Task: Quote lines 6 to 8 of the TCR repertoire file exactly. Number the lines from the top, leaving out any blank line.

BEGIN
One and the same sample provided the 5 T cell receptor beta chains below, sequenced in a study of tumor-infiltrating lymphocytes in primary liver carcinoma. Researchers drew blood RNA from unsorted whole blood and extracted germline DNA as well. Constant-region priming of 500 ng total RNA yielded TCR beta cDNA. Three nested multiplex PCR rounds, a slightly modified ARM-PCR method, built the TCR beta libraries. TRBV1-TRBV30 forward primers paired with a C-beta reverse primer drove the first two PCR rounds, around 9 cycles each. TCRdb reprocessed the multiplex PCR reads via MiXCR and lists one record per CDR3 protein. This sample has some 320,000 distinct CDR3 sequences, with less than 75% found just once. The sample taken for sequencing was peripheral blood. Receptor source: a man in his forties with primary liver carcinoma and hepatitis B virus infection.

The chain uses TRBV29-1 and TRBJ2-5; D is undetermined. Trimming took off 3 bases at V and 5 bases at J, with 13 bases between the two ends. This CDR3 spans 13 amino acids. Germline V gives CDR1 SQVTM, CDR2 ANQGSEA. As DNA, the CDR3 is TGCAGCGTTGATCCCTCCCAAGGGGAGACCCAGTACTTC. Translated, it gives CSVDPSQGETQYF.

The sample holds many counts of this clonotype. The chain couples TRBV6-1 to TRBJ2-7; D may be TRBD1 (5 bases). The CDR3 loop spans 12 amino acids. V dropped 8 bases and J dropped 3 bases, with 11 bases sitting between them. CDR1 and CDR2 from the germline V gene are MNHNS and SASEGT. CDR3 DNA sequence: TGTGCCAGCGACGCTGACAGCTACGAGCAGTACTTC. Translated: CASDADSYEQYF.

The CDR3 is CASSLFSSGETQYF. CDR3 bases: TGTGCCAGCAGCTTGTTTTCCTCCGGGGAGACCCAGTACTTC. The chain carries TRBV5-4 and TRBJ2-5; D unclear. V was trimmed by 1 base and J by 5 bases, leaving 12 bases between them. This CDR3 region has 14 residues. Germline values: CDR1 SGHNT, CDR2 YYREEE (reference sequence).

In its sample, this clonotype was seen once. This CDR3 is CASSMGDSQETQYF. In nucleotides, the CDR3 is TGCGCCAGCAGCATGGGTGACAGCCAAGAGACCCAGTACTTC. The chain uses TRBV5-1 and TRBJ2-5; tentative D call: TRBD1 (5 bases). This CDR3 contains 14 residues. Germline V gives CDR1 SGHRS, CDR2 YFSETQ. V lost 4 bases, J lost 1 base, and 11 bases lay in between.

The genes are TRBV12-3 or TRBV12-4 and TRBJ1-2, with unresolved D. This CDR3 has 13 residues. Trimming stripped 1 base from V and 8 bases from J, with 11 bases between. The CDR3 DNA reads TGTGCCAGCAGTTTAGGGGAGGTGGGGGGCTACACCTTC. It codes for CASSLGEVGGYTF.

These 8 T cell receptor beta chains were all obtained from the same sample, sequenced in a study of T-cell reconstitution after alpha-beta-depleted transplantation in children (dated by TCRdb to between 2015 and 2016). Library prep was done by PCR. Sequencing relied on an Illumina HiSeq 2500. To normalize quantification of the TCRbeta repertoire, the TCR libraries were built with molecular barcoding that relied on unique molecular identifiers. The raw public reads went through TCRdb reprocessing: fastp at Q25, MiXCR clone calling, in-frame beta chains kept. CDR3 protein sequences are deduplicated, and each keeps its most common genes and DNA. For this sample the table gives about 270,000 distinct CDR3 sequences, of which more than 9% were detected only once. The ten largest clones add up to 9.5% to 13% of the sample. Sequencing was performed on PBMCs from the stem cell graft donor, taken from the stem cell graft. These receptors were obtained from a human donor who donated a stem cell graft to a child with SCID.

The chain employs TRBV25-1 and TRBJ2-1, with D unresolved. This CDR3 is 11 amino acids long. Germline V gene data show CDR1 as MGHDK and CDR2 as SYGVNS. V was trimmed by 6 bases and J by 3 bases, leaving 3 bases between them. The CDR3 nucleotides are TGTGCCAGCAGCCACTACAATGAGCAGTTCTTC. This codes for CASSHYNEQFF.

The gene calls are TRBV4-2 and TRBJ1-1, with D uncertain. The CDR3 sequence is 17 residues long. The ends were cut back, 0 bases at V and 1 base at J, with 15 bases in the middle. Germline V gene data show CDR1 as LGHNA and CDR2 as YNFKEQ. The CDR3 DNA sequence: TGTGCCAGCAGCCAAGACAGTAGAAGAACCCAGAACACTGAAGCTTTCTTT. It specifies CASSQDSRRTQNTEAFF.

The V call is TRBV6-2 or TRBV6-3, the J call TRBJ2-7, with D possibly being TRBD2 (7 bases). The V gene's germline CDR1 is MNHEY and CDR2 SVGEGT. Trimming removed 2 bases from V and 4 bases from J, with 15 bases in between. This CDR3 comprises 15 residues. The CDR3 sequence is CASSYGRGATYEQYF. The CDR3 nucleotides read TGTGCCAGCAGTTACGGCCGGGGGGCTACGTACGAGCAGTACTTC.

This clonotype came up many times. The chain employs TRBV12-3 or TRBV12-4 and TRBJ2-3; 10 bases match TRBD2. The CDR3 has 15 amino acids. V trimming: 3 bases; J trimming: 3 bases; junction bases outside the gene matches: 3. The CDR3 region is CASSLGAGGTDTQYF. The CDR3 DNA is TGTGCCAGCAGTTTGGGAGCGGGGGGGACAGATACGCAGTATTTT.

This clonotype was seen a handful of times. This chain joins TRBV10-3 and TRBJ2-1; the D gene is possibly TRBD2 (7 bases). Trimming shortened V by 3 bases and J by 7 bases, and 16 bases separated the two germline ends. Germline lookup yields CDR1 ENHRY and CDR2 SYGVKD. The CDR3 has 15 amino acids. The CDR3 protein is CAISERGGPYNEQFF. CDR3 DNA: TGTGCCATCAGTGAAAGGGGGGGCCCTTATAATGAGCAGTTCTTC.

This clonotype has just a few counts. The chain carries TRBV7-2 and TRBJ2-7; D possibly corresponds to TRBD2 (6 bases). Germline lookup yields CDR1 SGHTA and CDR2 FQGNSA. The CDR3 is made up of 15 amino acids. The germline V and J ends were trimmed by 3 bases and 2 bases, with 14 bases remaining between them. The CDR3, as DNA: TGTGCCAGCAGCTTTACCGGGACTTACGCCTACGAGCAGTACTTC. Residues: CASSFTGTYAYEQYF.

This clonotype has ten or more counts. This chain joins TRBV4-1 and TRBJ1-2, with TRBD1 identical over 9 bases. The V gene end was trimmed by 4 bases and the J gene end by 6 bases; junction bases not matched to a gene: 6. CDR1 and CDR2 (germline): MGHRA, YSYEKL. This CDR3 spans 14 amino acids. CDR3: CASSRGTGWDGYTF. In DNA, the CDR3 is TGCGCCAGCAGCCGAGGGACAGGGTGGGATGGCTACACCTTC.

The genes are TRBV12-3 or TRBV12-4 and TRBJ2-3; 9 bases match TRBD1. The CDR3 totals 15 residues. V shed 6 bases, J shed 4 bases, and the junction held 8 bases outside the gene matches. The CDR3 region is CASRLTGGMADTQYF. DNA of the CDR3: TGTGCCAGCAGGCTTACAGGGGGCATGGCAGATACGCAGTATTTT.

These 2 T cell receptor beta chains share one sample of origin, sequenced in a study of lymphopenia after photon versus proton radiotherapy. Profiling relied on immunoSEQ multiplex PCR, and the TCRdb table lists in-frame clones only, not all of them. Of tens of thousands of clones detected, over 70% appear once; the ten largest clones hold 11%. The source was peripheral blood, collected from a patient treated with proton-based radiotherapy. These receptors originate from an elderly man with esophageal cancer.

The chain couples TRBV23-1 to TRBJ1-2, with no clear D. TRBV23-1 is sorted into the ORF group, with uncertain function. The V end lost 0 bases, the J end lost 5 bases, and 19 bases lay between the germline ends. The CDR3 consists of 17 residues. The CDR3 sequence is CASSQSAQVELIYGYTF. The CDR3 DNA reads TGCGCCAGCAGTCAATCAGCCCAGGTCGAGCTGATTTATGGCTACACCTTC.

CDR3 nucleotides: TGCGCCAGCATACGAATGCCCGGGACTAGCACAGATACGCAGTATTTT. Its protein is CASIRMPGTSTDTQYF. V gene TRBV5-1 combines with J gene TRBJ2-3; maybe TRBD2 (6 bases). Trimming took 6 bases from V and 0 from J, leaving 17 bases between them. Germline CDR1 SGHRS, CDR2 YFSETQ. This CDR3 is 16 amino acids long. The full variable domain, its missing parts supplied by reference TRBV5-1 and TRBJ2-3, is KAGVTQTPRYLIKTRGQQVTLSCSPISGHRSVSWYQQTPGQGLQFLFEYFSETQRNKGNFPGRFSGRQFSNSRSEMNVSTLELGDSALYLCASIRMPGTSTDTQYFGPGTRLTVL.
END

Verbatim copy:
The genes are TRBV12-3 or TRBV12-4 and TRBJ1-2, with unresolved D. This CDR3 has 13 residues. Trimming stripped 1 base from V and 8 bases from J, with 11 bases between. The CDR3 DNA reads TGTGCCAGCAGTTTAGGGGAGGTGGGGGGCTACACCTTC. It codes for CASSLGEVGGYTF.

These 8 T cell receptor beta chains were all obtained from the same sample, sequenced in a study of T-cell reconstitution after alpha-beta-depleted transplantation in children (dated by TCRdb to between 2015 and 2016). Library prep was done by PCR. Sequencing relied on an Illumina HiSeq 2500. To normalize quantification of the TCRbeta repertoire, the TCR libraries were built with molecular barcoding that relied on unique molecular identifiers. The raw public reads went through TCRdb reprocessing: fastp at Q25, MiXCR clone calling, in-frame beta chains kept. CDR3 protein sequences are deduplicated, and each keeps its most common genes and DNA. For this sample the table gives about 270,000 distinct CDR3 sequences, of which more than 9% were detected only once. The ten largest clones add up to 9.5% to 13% of the sample. Sequencing was performed on PBMCs from the stem cell graft donor, taken from the stem cell graft. These receptors were obtained from a human donor who donated a stem cell graft to a child with SCID.

The chain employs TRBV25-1 and TRBJ2-1, with D unresolved. This CDR3 is 11 amino acids long. Germline V gene data show CDR1 as MGHDK and CDR2 as SYGVNS. V was trimmed by 6 bases and J by 3 bases, leaving 3 bases between them. The CDR3 nucleotides are TGTGCCAGCAGCCACTACAATGAGCAGTTCTTC. This codes for CASSHYNEQFF.